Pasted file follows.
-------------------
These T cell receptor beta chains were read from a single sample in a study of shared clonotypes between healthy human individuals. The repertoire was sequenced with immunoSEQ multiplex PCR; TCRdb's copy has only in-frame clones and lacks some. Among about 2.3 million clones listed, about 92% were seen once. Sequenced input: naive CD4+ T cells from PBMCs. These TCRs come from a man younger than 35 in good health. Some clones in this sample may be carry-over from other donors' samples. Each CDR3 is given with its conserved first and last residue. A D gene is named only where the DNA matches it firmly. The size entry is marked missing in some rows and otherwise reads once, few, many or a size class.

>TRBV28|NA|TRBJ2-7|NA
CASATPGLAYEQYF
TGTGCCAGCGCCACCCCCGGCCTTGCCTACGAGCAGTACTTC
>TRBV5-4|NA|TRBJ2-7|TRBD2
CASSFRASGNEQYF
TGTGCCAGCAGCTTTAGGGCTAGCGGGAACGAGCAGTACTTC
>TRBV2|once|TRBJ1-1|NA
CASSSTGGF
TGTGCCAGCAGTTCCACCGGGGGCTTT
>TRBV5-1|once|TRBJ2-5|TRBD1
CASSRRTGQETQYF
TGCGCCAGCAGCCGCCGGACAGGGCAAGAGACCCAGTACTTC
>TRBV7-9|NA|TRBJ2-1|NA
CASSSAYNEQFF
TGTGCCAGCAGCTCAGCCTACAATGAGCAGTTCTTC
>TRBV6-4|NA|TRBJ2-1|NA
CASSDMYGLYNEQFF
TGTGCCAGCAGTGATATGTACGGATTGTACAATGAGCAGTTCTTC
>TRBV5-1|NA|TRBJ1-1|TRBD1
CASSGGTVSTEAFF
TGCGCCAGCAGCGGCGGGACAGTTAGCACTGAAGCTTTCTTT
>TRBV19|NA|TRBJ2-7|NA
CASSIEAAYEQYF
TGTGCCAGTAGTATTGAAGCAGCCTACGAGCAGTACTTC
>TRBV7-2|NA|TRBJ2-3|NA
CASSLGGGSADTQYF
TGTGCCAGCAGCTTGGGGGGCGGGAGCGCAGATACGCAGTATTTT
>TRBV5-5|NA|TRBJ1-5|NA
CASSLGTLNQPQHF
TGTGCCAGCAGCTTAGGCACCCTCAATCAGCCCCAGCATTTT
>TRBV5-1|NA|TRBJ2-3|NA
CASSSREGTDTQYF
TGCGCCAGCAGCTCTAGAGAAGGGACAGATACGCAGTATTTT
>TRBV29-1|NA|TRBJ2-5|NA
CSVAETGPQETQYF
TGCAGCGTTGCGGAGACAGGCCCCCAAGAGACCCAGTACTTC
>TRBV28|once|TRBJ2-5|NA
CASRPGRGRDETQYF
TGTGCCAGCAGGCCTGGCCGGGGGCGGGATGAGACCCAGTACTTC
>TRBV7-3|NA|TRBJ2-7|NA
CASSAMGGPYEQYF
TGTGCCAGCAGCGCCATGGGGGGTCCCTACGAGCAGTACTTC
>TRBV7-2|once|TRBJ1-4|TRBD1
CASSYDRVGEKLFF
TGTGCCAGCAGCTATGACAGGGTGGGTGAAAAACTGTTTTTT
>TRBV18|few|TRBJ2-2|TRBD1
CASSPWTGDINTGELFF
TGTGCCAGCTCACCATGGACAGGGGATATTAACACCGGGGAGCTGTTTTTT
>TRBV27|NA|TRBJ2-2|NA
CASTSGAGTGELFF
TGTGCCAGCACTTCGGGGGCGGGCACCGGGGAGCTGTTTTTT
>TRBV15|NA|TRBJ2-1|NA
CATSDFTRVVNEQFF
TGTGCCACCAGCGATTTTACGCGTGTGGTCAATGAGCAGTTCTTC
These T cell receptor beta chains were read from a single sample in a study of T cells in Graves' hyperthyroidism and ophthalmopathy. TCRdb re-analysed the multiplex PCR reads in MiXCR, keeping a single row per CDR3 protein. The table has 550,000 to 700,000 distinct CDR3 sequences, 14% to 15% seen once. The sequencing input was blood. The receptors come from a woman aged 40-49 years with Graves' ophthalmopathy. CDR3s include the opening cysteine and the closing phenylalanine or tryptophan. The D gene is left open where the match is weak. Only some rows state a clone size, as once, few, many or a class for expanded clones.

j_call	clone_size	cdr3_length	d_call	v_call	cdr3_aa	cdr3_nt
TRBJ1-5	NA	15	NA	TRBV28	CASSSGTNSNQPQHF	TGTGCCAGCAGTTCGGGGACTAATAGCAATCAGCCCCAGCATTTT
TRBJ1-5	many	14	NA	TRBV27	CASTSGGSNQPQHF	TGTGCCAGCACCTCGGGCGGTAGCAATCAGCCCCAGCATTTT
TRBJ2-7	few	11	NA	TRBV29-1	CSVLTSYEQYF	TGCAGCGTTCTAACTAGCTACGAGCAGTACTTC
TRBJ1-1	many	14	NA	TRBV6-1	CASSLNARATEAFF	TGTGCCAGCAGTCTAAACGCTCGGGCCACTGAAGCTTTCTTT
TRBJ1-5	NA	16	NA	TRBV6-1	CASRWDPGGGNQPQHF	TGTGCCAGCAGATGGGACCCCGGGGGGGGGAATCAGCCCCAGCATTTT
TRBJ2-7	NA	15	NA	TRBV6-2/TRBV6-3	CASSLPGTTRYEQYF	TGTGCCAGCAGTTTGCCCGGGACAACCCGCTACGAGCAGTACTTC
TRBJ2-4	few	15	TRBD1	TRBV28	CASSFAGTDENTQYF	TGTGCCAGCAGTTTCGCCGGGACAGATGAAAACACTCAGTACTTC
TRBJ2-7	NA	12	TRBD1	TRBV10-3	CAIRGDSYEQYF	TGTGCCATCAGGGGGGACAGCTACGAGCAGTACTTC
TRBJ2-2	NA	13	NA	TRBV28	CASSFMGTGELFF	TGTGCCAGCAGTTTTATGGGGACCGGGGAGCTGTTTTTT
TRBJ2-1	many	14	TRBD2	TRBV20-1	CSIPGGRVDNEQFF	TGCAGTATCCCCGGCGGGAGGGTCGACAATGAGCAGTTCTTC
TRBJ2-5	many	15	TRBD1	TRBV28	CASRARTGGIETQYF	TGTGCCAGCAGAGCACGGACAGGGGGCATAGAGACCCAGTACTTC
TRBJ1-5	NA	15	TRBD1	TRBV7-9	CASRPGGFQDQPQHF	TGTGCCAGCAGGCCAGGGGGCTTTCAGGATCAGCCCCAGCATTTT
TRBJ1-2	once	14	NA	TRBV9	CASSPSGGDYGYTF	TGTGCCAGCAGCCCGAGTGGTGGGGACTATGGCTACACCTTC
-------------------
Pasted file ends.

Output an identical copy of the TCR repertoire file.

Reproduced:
These T cell receptor beta chains were read from a single sample in a study of shared clonotypes between healthy human individuals. The repertoire was sequenced with immunoSEQ multiplex PCR; TCRdb's copy has only in-frame clones and lacks some. Among about 2.3 million clones listed, about 92% were seen once. Sequenced input: naive CD4+ T cells from PBMCs. These TCRs come from a man younger than 35 in good health. Some clones in this sample may be carry-over from other donors' samples. Each CDR3 is given with its conserved first and last residue. A D gene is named only where the DNA matches it firmly. The size entry is marked missing in some rows and otherwise reads once, few, many or a size class.

>TRBV28|NA|TRBJ2-7|NA
CASATPGLAYEQYF
TGTGCCAGCGCCACCCCCGGCCTTGCCTACGAGCAGTACTTC
>TRBV5-4|NA|TRBJ2-7|TRBD2
CASSFRASGNEQYF
TGTGCCAGCAGCTTTAGGGCTAGCGGGAACGAGCAGTACTTC
>TRBV2|once|TRBJ1-1|NA
CASSSTGGF
TGTGCCAGCAGTTCCACCGGGGGCTTT
>TRBV5-1|once|TRBJ2-5|TRBD1
CASSRRTGQETQYF
TGCGCCAGCAGCCGCCGGACAGGGCAAGAGACCCAGTACTTC
>TRBV7-9|NA|TRBJ2-1|NA
CASSSAYNEQFF
TGTGCCAGCAGCTCAGCCTACAATGAGCAGTTCTTC
>TRBV6-4|NA|TRBJ2-1|NA
CASSDMYGLYNEQFF
TGTGCCAGCAGTGATATGTACGGATTGTACAATGAGCAGTTCTTC
>TRBV5-1|NA|TRBJ1-1|TRBD1
CASSGGTVSTEAFF
TGCGCCAGCAGCGGCGGGACAGTTAGCACTGAAGCTTTCTTT
>TRBV19|NA|TRBJ2-7|NA
CASSIEAAYEQYF
TGTGCCAGTAGTATTGAAGCAGCCTACGAGCAGTACTTC
>TRBV7-2|NA|TRBJ2-3|NA
CASSLGGGSADTQYF
TGTGCCAGCAGCTTGGGGGGCGGGAGCGCAGATACGCAGTATTTT
>TRBV5-5|NA|TRBJ1-5|NA
CASSLGTLNQPQHF
TGTGCCAGCAGCTTAGGCACCCTCAATCAGCCCCAGCATTTT
>TRBV5-1|NA|TRBJ2-3|NA
CASSSREGTDTQYF
TGCGCCAGCAGCTCTAGAGAAGGGACAGATACGCAGTATTTT
>TRBV29-1|NA|TRBJ2-5|NA
CSVAETGPQETQYF
TGCAGCGTTGCGGAGACAGGCCCCCAAGAGACCCAGTACTTC
>TRBV28|once|TRBJ2-5|NA
CASRPGRGRDETQYF
TGTGCCAGCAGGCCTGGCCGGGGGCGGGATGAGACCCAGTACTTC
>TRBV7-3|NA|TRBJ2-7|NA
CASSAMGGPYEQYF
TGTGCCAGCAGCGCCATGGGGGGTCCCTACGAGCAGTACTTC
>TRBV7-2|once|TRBJ1-4|TRBD1
CASSYDRVGEKLFF
TGTGCCAGCAGCTATGACAGGGTGGGTGAAAAACTGTTTTTT
>TRBV18|few|TRBJ2-2|TRBD1
CASSPWTGDINTGELFF
TGTGCCAGCTCACCATGGACAGGGGATATTAACACCGGGGAGCTGTTTTTT
>TRBV27|NA|TRBJ2-2|NA
CASTSGAGTGELFF
TGTGCCAGCACTTCGGGGGCGGGCACCGGGGAGCTGTTTTTT
>TRBV15|NA|TRBJ2-1|NA
CATSDFTRVVNEQFF
TGTGCCACCAGCGATTTTACGCGTGTGGTCAATGAGCAGTTCTTC
These T cell receptor beta chains were read from a single sample in a study of T cells in Graves' hyperthyroidism and ophthalmopathy. TCRdb re-analysed the multiplex PCR reads in MiXCR, keeping a single row per CDR3 protein. The table has 550,000 to 700,000 distinct CDR3 sequences, 14% to 15% seen once. The sequencing input was blood. The receptors come from a woman aged 40-49 years with Graves' ophthalmopathy. CDR3s include the opening cysteine and the closing phenylalanine or tryptophan. The D gene is left open where the match is weak. Only some rows state a clone size, as once, few, many or a class for expanded clones.

j_call	clone_size	cdr3_length	d_call	v_call	cdr3_aa	cdr3_nt
TRBJ1-5	NA	15	NA	TRBV28	CASSSGTNSNQPQHF	TGTGCCAGCAGTTCGGGGACTAATAGCAATCAGCCCCAGCATTTT
TRBJ1-5	many	14	NA	TRBV27	CASTSGGSNQPQHF	TGTGCCAGCACCTCGGGCGGTAGCAATCAGCCCCAGCATTTT
TRBJ2-7	few	11	NA	TRBV29-1	CSVLTSYEQYF	TGCAGCGTTCTAACTAGCTACGAGCAGTACTTC
TRBJ1-1	many	14	NA	TRBV6-1	CASSLNARATEAFF	TGTGCCAGCAGTCTAAACGCTCGGGCCACTGAAGCTTTCTTT
TRBJ1-5	NA	16	NA	TRBV6-1	CASRWDPGGGNQPQHF	TGTGCCAGCAGATGGGACCCCGGGGGGGGGAATCAGCCCCAGCATTTT
TRBJ2-7	NA	15	NA	TRBV6-2/TRBV6-3	CASSLPGTTRYEQYF	TGTGCCAGCAGTTTGCCCGGGACAACCCGCTACGAGCAGTACTTC
TRBJ2-4	few	15	TRBD1	TRBV28	CASSFAGTDENTQYF	TGTGCCAGCAGTTTCGCCGGGACAGATGAAAACACTCAGTACTTC
TRBJ2-7	NA	12	TRBD1	TRBV10-3	CAIRGDSYEQYF	TGTGCCATCAGGGGGGACAGCTACGAGCAGTACTTC
TRBJ2-2	NA	13	NA	TRBV28	CASSFMGTGELFF	TGTGCCAGCAGTTTTATGGGGACCGGGGAGCTGTTTTTT
TRBJ2-1	many	14	TRBD2	TRBV20-1	CSIPGGRVDNEQFF	TGCAGTATCCCCGGCGGGAGGGTCGACAATGAGCAGTTCTTC
TRBJ2-5	many	15	TRBD1	TRBV28	CASRARTGGIETQYF	TGTGCCAGCAGAGCACGGACAGGGGGCATAGAGACCCAGTACTTC
TRBJ1-5	NA	15	TRBD1	TRBV7-9	CASRPGGFQDQPQHF	TGTGCCAGCAGGCCAGGGGGCTTTCAGGATCAGCCCCAGCATTTT
TRBJ1-2	once	14	NA	TRBV9	CASSPSGGDYGYTF	TGTGCCAGCAGCCCGAGTGGTGGGGACTATGGCTACACCTTC